Memory cafe to fill unmet social, emotional needs of dementia
WILLMAR—As part of their homework for starting a memory cafe in Willmar, Kathy Thonvold and Renita Thonvold visited Arthur's Memory Cafe in Roseville earlier this year.
The gathering of people with dementia and their caregivers was social, inspiring and frank. Far from being reticent, people talked openly about the frustrations of living with cognitive and memory loss.
When one of the regular members didn't show up that day, everyone noticed. They worried, then mobilized an effort to try to find him.
Organizers of the Forget-Me-Knot Memory Cafe being launched this month in Willmar hope to create a similar community—one where people with memory loss can be supported, find common ground and enhance their social and emotional well-being.
"I think this is something that this community needs," said Kathy Thonvold.
To introduce the new memory cafe to the public, an open house will be held from 2 to 4 p.m. Thursday in the second-floor community room at the Willmar Public Library.
Going forward, the cafe will be open twice a month, from 2 to 4 p.m. on the second and fourth Thursday of each month in the community room at the library. It's free of charge for individuals and caregivers in Kandiyohi County who are living with dementia.
The memory cafe is a project of the West Central Dementia Awareness Network, a mostly volunteer group that has been working since 2009 to help raise the level of dementia-related education and support in Kandiyohi County.
There's some urgency. As the large baby boom generation ages, the number of Americans with Alzheimer's disease is expected to more than double by 2050. It's estimated that nearly 1,900 residents of Kandiyohi County currently have Alzheimer's, and almost 10 percent of them live alone.
The Dementia Awareness Network is active on many fronts, from training local businesses to better serve customers with dementia to outreach among Kandiyohi County's communities of color. Its efforts were recently boosted with a year-long grant from the Minnesota Board on Aging.
One of the most pressing needs, however, also is often one of the least recognized: peer connections and support for people with dementia themselves.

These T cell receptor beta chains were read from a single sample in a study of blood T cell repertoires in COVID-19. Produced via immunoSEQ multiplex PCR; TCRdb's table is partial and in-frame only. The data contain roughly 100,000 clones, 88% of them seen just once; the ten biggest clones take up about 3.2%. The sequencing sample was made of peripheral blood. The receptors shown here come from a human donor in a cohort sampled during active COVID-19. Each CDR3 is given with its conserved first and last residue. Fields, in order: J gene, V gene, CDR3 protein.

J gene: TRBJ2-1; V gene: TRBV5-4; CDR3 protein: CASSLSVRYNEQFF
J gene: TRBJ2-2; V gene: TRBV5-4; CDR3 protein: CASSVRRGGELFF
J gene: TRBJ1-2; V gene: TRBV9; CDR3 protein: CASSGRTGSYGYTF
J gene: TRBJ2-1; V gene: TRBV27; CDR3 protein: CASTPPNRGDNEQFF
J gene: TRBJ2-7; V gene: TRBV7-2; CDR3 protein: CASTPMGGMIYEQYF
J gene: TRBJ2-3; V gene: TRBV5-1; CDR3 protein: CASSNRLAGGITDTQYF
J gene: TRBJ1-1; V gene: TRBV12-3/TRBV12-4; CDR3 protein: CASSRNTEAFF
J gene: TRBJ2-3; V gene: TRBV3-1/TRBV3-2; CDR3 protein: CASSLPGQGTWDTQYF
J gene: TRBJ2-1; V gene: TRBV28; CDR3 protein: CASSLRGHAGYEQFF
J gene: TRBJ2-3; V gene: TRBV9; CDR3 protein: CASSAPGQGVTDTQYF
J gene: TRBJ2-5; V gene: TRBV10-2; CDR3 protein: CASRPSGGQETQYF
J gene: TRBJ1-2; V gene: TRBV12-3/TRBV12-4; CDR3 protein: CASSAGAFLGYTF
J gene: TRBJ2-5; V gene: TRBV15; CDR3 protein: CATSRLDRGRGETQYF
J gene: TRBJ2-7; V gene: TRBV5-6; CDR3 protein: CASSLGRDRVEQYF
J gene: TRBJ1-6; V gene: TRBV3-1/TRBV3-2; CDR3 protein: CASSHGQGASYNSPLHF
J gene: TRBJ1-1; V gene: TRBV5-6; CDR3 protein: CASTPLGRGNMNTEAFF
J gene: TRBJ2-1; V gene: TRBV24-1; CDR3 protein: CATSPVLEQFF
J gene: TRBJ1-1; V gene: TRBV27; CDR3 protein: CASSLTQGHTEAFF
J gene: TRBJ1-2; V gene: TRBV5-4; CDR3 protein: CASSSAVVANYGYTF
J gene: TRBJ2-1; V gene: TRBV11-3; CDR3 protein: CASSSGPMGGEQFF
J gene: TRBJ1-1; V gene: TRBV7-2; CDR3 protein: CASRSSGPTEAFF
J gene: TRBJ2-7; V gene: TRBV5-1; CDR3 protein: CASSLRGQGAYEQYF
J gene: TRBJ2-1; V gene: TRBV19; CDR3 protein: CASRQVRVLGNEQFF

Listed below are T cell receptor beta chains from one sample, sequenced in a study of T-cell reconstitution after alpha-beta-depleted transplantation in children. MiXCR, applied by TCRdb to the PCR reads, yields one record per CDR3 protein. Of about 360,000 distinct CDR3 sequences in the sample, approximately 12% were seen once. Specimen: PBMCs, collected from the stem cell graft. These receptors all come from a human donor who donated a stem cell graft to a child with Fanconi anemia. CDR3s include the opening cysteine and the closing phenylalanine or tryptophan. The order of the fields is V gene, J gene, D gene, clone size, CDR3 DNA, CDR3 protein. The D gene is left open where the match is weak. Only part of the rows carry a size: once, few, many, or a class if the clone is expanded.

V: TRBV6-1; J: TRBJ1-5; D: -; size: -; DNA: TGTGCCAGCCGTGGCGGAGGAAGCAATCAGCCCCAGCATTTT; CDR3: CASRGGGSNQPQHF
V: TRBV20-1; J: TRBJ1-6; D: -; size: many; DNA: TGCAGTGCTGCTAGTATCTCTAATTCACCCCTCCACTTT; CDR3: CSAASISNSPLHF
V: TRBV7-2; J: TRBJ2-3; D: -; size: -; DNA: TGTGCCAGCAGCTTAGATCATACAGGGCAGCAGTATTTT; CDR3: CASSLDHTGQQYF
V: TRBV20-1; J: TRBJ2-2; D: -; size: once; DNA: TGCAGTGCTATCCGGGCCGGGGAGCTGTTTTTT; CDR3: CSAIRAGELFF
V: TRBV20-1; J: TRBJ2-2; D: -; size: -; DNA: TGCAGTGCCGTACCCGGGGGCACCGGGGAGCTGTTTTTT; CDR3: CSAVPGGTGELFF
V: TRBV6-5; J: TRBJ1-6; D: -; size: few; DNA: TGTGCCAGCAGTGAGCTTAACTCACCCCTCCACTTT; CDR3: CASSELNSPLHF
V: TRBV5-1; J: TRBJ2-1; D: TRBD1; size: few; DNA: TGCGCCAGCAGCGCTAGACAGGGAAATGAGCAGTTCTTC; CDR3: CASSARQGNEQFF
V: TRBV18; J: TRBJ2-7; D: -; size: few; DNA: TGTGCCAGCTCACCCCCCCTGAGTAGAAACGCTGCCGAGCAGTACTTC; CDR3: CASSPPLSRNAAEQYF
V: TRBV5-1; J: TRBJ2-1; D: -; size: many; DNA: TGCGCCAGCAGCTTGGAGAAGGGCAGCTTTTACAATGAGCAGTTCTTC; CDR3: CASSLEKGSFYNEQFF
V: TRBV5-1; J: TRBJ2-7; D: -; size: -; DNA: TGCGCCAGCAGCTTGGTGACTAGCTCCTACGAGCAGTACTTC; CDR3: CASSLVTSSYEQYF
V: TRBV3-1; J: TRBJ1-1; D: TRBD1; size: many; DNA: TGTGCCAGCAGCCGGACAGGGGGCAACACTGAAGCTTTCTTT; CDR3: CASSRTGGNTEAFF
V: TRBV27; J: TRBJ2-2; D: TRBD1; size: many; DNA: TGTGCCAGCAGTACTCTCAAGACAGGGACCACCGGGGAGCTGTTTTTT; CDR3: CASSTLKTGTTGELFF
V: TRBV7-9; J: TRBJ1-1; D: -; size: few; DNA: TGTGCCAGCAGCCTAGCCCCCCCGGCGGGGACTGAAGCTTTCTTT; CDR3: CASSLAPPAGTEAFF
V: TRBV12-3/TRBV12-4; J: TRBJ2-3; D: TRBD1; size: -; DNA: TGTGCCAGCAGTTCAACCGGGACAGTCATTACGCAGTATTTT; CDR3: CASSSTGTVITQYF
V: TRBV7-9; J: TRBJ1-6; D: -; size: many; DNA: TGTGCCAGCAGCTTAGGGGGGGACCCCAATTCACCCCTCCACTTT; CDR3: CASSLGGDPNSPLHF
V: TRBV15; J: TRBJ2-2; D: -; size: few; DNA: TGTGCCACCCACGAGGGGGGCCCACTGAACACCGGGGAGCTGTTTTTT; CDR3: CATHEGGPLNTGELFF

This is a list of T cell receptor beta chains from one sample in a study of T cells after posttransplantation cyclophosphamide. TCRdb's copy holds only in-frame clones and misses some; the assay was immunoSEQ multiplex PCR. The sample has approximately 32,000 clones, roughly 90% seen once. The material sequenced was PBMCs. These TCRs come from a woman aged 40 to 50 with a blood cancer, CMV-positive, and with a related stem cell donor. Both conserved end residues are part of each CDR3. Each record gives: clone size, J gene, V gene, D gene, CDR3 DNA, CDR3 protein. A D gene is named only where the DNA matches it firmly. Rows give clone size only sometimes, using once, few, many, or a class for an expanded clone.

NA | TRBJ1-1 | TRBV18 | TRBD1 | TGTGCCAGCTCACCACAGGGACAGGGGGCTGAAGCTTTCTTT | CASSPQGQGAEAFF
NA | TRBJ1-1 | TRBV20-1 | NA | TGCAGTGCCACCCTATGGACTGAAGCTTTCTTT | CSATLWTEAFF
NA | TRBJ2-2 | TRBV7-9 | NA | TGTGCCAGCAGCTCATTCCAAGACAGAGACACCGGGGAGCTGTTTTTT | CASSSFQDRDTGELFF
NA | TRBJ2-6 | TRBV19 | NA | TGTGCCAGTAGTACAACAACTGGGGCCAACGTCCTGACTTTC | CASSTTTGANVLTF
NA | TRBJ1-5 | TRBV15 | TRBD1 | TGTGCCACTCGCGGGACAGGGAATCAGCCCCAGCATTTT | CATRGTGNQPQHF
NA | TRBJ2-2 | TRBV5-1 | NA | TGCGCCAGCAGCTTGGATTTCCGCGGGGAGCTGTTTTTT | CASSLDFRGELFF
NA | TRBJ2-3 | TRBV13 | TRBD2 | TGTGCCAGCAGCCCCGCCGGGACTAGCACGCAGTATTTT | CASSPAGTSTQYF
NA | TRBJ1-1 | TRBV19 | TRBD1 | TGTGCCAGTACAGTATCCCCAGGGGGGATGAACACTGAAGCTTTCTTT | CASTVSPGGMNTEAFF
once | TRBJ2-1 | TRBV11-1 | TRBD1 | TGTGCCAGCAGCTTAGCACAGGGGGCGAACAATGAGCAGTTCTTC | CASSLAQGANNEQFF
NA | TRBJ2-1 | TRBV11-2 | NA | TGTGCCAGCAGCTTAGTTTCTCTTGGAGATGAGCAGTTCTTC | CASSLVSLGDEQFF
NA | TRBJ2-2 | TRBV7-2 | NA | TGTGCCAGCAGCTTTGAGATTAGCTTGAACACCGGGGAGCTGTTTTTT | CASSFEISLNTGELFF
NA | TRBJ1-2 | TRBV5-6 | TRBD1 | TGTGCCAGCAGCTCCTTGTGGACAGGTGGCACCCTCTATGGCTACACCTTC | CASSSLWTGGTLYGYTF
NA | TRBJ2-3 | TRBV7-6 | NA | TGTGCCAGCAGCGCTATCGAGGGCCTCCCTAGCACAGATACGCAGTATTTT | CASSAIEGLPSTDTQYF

Most support groups tend to focus on caregiver needs, leaving people with dementia, especially in the earlier stages, with few outlets for socializing, learning about local resources or venting their fears and frustrations in a safe environment.
Friends often drop out of sight once someone is diagnosed with dementia, Kathy Thonvold said. "All of a sudden they become so much more isolated," she said.
The Forget-Me-Knot Memory Care aims to help fill this gap. (No, the name isn't misspelled; it reflects the hope of the organizers that the group will become a tight-knit circle of friends.)
The memory cafe concept arose in The Netherlands in the late 1990s and has since spread across Europe and then to the United States. It's catching on in Minnesota, where a handful of memory cafes have opened in recent years.
Kathy Thonvold and Renita Thonvold—the two women are sisters-in-law and have personal and professional experience with dementia—will facilitate the new Forget-Me-Knot Memory Cafe.
They said the twice-monthly meetings over coffee and treats will be many things: a chance to talk to others facing the same challenges, an opportunity to give and receive support, and a few hours of normalcy in lives that often are otherwise focused on disease and disability.
Speakers might be invited in or there might be a musical program, Kathy Thonvold said. "It'll be what the members want."
The two women also see it as a resource for helping connect people with information and services they might need.
"It's not that we have all the answers," Renita Thonvold said. "But if they have questions or are looking for information, we as facilitators can direct them."
The biggest worry for organizers of the memory cafe is that fear of stigma will keep people away. As the word spreads of the cafe's upcoming opening, however, Kathy Thonvold and Renita Thonvold say they're encouraged by the positive response.
If the group becomes larger than 15 or 16 people, it's hoped that a second memory cafe can be started, they said.
"So many people have said they feel there's a need," Kathy Thonvold said.